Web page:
Students complete an MRes in their first year, usually either MRes VEIV (programme code: TMRCOMSVEI01) or MRes AAC (TMRARCSAAC01). To gain an MRes, students must pass all taught modules and successfully submit a first-year dissertation. Each student's progress on the programme undergoes executive review early in year two. Students are strongly advised to discuss programme-specific requirements with the relevant course directors. 

VEIV & AAC also offer MRes as stand-alone programmes (apply here)

MRes VEIV offers a flexible structure with four major components

  1. Three or four optional taught modules selected from any existing UCL MSc programme (=60 credits in total). The full range of courses taken by MRes/EngD students are listed below. Students may choose modules in consultation with their academic supervisor. Towards their 60 taught credits, students also have the option of undertaking one research-led module from the choice of "Evaluating Critical Topics in VEIV" (COMPGR04, =30 credits), and "Exploring Critical Issues in VEIV" (COMPGR03, =15 credits). Importantly, students should seek advice from their supervisors before undertaking these modules. 
  2. A group project (=30 credits).
  3. MRes dissertation, must be sumbitted in Month 11 after commencment of the programme (=60 credits). For guidance, a progression schedule is availalable.
  4. Two transferable skills modules in (i) research skills and/or (ii) management and enterprise skills (two modules =30 credits). These may be selected from choices of: 

At month 23, students must be examined on a submitted report plus a viva voce examination. Progression schedule
In years 2-4 EngD candidates may also take electives in innovation and management from a range of options:

For guidance, masters modules undertaken by MRes/EngD students to date are listed below. Note that some courses commence during Induction Week (as annotated).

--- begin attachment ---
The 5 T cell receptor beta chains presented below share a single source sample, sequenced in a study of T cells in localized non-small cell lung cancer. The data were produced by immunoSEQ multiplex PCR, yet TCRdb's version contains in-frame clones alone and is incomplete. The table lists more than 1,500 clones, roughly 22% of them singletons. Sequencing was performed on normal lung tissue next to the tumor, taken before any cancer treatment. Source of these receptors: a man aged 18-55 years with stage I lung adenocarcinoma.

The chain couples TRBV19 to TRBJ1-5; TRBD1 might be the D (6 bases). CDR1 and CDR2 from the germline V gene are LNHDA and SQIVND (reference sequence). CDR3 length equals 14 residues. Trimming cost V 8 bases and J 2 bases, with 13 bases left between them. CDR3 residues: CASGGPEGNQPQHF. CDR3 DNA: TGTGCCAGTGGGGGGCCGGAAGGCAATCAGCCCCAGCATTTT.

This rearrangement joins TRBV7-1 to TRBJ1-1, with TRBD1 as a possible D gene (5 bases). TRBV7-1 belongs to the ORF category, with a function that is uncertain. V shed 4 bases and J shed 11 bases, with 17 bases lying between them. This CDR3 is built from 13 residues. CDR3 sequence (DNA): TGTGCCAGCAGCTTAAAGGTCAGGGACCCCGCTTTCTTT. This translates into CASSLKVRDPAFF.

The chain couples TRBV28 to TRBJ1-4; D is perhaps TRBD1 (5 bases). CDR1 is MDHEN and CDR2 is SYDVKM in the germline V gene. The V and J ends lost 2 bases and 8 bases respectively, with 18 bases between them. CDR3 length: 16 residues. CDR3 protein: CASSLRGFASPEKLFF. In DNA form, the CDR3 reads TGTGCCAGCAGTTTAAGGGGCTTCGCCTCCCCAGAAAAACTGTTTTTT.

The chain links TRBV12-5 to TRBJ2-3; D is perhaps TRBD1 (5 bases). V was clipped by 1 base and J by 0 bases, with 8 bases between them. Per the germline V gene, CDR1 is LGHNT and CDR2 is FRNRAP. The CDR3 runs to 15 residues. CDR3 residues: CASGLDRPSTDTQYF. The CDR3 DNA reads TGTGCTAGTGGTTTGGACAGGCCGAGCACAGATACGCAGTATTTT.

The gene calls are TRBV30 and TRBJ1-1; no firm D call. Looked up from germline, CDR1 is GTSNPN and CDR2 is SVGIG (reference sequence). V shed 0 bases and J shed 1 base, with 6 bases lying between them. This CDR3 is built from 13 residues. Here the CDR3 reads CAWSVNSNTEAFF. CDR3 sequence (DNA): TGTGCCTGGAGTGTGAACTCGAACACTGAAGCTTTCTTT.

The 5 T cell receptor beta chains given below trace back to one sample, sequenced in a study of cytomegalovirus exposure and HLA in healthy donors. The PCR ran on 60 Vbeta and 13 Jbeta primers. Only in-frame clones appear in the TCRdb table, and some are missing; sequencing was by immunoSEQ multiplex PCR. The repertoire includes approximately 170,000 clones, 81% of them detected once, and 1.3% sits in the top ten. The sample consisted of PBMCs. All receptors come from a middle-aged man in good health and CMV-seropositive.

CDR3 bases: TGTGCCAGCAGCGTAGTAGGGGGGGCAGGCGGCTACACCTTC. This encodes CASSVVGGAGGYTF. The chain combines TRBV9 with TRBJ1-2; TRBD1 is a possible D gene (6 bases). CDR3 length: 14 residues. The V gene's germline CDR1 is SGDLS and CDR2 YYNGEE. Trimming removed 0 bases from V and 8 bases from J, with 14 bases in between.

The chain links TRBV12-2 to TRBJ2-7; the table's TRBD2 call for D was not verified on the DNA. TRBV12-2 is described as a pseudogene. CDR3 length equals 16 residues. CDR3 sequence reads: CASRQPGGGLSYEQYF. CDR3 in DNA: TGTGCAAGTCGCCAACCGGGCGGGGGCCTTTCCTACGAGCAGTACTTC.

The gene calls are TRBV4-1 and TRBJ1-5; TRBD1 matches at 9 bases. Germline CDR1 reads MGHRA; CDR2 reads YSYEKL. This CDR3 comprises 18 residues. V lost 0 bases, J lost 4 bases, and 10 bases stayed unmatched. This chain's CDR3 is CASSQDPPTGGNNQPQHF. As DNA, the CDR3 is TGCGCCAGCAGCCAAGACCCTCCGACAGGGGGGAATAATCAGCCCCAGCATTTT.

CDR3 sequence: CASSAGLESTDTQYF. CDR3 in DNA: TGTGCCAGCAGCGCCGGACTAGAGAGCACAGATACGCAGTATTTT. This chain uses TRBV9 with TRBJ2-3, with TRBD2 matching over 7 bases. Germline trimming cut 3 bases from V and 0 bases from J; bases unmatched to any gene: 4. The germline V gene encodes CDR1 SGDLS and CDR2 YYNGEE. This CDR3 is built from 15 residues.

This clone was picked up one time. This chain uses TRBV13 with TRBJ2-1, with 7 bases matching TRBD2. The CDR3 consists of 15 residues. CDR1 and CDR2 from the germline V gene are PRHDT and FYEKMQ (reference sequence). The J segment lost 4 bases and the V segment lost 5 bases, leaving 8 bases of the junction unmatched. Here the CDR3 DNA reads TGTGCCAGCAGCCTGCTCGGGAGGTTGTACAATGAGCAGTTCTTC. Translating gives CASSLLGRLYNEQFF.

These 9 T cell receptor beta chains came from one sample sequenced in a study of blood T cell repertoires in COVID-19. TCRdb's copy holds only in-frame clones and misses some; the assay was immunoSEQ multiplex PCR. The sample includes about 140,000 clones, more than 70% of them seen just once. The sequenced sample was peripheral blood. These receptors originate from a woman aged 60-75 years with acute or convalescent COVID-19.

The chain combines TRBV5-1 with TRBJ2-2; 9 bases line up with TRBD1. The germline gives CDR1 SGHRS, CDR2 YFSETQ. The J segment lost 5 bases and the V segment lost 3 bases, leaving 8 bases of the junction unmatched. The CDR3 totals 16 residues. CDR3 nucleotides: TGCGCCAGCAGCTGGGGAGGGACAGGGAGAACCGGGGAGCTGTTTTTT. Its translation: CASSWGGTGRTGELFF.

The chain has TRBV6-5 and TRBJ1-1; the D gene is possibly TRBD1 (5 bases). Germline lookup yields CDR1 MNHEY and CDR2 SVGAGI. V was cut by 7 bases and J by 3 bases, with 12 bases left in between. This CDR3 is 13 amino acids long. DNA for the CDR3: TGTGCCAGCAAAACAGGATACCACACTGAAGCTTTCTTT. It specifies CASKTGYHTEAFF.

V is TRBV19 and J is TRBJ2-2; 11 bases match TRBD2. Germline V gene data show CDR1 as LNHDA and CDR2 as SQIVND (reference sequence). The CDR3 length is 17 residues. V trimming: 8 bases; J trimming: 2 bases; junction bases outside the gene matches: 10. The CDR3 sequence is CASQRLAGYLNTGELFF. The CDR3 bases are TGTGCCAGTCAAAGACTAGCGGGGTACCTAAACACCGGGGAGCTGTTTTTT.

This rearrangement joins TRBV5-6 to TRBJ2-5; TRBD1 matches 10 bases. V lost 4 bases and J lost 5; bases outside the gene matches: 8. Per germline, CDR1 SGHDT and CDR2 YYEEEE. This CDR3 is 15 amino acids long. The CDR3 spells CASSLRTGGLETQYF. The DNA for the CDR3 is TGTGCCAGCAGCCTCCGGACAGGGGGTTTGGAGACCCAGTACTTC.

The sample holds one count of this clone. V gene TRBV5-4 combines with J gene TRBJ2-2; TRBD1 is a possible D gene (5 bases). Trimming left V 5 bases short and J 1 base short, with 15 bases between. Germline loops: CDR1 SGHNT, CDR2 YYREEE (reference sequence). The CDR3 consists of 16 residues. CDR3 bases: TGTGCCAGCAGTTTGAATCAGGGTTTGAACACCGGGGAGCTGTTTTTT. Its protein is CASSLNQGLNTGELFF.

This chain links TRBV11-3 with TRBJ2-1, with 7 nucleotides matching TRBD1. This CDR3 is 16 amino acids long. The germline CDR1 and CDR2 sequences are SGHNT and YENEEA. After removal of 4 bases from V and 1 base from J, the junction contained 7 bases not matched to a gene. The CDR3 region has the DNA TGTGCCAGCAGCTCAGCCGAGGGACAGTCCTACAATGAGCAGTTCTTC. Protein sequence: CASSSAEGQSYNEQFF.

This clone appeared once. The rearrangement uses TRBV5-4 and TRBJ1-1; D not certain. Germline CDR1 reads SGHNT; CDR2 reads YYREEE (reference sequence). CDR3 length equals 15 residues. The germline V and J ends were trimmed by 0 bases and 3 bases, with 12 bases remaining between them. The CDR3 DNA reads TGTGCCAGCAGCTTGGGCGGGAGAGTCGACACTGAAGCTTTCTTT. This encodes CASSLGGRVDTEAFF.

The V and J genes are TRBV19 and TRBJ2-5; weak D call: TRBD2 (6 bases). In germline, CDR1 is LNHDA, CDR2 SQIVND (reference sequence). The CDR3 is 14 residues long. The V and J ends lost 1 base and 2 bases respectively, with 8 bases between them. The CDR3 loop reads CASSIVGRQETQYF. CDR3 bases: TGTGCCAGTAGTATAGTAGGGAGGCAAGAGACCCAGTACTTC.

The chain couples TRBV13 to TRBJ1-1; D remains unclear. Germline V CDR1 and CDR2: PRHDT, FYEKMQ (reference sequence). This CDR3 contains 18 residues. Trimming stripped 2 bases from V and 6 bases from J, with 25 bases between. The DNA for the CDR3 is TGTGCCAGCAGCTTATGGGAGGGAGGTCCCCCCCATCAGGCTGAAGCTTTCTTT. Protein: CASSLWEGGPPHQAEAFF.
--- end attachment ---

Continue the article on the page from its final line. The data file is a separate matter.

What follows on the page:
Computer Science (MSc CGVI & MSc CS)

  • Introductory Programming - commences during Induction Week
  • Virtual Environments
  • Image Processing
  • Graphical Modelling and Visualisation
  • Advanced Rendering and Animation
  • Mathematical Methods, Implementations and Algorithmics
  • Machine Vision
  • Programing
  • Design
  • Systems Infrastructure
  • Database Systems
  • n-Dimensional Signal Processing
  • Pattern Recognition and Machine Vision
  • Programming and Management Issues
  • Systems Requirements Engineering
  • Evotutionary Systems
  • Distributed Systems and Security
  • Advance Analysis and Design
  • Validation and Verification
  • Tools and Environments
  • Mobile and Adaptive Systems
  • Information Theory
  • Advanced Mathematical Methods
  • Unsupervised Learning

Bartlett School of Graduate Studies (MRes AAC)

  • Applied Architectural Research      
  • Computational Analysis    
  • Computational Synthesis
  • Introduction to Programming - commences during Induction Week
  • Morphogenetic Programming
  • Embodied and Embedded Technologies (replaced 2010-2011)
  • Digital Studio
  • Digital Ecology (replaced 2010-2011)
  • Introduction to Programming for Architecture and Design (new 2010-2011)
  • Embodied and Embedded Technologies: Body as Interface (new 2010-2011)
  • Embodied and Embedded Technologies: City as Interface (new 2010-2011)
  • Digital Ecologies (new 2010-2011)
  • Parametric Modelling and Digital Fabication Workshop

Other UCL departments

  • Medical Scientific Computing
  • Engineering Metrology
  • Efficient Building Services Systems
  • Natural & Mechanical Ventilation in Buildings